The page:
He has also repeatedly called into right-wing cable news shows on Fox and Newsmax to remind viewers of his existence, most recently hailing himself as “the father of the vaccine” in conversation with Maria Bartiromo on Fox Business in an interview in which he repeatedly attacked President Biden over his handling of asylum seekers at the US-Mexico border in astonishingly brazen fashion, as though his own record of “zero tolerance” enforcement policies and practice of placing children in detention centre cages were long forgotten.
In one interview with Greg Kelly of Newsmax in mid-February, he claimed that Twitter had become “very boring” without him, sounding hurt and resentful about the loss of his 89m followers on a platform he used to insult his rivals, sack Cabinet secretaries and reset the news agenda on a whim throughout his presidency.
A month later, his adviser and former campaign manager Jason Miller was telling Howard Kurtz on Fox that Mr Trump was planning to establish a social network of his own that would “completely redefine the game” but declined to give specifics.
Nothing further has emerged about the venture since but Mr Trump might well have been watching how his most ardent supporter Mike Lindell, the eccentric founder of MyPillow, has struggled to set up his own new platform catering exclusively to conservatives and thought better of it.
Mr Trump has, though, launched “From the Desk of Donald J Trump”, a website described as a glorified blog on which he can file short posts and which features an enjoyably absurd logo of himself apparently writing directly into a large ledger with his trademark Sharpie, last seen on the Resolute Desk after being used to “correct” a hurricane weather map.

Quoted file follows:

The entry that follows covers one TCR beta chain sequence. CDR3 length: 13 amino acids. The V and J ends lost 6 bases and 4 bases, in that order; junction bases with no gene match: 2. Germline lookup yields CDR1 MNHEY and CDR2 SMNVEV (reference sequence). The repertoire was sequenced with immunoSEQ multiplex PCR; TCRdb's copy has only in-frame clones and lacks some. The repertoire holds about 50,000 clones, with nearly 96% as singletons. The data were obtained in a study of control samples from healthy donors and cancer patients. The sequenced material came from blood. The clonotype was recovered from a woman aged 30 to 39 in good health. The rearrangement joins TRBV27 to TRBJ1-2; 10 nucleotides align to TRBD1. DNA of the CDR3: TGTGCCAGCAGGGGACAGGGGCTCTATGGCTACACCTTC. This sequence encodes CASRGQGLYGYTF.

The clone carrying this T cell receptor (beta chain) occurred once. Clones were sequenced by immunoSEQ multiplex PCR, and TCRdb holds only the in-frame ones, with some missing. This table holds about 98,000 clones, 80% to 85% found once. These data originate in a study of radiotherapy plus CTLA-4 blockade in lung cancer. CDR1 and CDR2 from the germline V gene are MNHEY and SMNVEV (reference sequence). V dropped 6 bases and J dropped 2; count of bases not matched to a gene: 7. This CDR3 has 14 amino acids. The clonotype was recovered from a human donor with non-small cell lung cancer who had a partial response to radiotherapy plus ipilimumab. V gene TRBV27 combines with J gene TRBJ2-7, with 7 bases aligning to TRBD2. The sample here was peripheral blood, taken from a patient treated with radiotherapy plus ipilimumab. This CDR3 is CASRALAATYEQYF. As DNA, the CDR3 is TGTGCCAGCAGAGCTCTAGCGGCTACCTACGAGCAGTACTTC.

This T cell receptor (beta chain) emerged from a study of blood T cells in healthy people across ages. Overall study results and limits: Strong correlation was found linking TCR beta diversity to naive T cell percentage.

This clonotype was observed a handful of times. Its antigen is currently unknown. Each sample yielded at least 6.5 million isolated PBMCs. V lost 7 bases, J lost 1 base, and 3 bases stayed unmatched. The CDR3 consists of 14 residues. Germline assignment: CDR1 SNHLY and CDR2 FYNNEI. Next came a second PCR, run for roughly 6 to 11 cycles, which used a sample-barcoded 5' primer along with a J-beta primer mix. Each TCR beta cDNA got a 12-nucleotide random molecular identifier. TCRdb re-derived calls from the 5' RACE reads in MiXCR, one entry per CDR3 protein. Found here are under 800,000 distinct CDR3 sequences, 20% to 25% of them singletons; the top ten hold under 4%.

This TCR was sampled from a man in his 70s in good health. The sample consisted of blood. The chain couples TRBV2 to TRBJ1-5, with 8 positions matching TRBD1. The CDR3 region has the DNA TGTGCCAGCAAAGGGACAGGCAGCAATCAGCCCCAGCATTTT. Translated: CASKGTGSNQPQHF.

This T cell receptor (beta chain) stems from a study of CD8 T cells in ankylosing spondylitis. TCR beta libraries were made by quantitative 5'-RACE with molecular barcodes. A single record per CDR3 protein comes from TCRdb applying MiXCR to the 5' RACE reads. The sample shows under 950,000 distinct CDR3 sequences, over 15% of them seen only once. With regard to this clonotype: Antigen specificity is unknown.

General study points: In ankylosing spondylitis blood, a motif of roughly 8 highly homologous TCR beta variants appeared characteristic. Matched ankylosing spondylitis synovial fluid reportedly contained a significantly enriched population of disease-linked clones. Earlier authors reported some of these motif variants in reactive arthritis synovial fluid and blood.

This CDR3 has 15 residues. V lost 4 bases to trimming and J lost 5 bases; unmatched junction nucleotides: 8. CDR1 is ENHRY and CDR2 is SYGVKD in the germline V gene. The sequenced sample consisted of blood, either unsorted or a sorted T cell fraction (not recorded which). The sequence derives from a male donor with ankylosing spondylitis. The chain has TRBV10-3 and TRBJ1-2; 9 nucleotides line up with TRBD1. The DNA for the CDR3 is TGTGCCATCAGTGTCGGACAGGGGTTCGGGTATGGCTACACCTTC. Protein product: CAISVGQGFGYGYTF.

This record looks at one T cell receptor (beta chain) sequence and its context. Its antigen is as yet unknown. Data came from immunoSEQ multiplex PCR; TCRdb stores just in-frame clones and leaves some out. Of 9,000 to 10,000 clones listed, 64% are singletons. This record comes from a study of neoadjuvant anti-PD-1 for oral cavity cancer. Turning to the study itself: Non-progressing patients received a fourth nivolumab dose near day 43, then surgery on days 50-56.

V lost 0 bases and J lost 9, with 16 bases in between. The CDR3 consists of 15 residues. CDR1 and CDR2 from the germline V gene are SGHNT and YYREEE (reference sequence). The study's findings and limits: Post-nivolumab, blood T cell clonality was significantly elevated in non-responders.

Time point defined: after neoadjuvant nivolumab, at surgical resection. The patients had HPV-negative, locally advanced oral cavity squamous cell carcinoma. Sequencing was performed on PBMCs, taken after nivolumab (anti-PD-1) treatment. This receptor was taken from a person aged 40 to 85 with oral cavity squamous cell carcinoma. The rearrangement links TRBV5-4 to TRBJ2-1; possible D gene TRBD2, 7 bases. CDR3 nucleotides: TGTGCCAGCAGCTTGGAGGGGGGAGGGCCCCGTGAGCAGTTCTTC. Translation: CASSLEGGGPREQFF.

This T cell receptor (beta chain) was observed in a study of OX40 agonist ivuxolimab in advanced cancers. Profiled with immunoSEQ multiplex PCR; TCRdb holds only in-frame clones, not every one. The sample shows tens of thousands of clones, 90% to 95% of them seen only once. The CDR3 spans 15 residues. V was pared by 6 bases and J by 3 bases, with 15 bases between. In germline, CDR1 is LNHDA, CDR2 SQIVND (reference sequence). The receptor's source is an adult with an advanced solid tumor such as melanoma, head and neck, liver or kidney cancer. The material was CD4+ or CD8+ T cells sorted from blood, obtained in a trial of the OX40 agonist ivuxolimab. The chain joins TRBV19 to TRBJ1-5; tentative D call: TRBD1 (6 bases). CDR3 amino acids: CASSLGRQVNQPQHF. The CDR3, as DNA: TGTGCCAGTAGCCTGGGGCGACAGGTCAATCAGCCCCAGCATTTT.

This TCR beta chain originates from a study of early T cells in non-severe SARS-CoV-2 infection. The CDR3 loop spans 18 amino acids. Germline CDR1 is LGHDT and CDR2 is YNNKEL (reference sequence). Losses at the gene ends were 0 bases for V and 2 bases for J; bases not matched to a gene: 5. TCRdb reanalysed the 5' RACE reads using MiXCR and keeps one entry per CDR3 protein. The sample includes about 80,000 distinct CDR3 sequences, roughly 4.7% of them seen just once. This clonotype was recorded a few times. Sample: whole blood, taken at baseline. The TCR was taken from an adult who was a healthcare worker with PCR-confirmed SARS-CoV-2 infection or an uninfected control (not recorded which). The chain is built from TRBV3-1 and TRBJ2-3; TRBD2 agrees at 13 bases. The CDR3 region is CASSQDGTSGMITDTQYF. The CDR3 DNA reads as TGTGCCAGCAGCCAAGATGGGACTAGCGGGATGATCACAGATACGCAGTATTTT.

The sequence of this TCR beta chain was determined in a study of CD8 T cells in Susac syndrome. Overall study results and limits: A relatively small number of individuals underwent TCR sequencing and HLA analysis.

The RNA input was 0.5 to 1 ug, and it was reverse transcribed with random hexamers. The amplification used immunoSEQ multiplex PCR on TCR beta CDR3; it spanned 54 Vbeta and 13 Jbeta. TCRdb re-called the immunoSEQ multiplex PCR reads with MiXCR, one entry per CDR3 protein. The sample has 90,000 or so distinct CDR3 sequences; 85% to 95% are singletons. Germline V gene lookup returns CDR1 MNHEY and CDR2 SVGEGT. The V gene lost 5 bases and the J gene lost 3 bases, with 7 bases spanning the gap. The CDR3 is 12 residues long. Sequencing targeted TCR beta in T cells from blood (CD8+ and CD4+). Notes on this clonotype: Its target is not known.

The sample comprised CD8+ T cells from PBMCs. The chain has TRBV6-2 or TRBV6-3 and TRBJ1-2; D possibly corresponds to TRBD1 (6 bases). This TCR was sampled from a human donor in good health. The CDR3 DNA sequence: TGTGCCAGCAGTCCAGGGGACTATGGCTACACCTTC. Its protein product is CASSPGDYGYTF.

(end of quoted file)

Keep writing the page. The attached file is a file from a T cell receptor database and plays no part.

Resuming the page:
He has so far used the site to carry on attacking the likes of CNN, GOP enemies Mitt Romney and Liz Cheney and California Democrat Eric Swalwell much as he would once have done on Twitter, only this time reaching a far smaller audience.
However, the site has reported as having flopped with audiences since its unveiling, according to data from NBC News, which says the platform has only raked in 212,000 engagements. In comparison, when posting on his Twitter account to 88 million followers, Mr Trump could receive more than a million likes in one go.
Outside of this rather outmoded online journal and odd Cameo-like appearances talking to YouTuber Jake Paul on FaceTime, he has been busy issuing press releases, a format he now claims to prefer to tweets as more “elegant”.
Highlights so far have included an appeal to boycott Coca-Cola over its opposition to new voting laws in Georgia (widely felt to be prejudicial to African Americans) with which was enclosed a photograph including a bottle of Diet Coke clearly visible on his desk behind a telephone, a defence of his former attorney Rudy Giuliani after the FBI raided his offices, and a nonsensical rant about last week’s Oscars ceremony in Los Angeles.
But the former president has only made one meaningful political address since departing in his private jet from Joint Base Andrews on 20 January to the sound of Frank Sinatra’s “My Way”.
That came at February’s Conservative Political Action Conference in Orlando, an event at which a garish golden statue of Mr Trump in Stars-and-Stripes boxer shorts was unveiled by Republicans with little self-awareness left – or knowledge of Biblical precedent.
If he is serious about running for political office again, following a disastrous presidency defined by half a million people lost to the pandemic and an unprecedented second impeachment, Mr Trump risks finding himself very rusty indeed.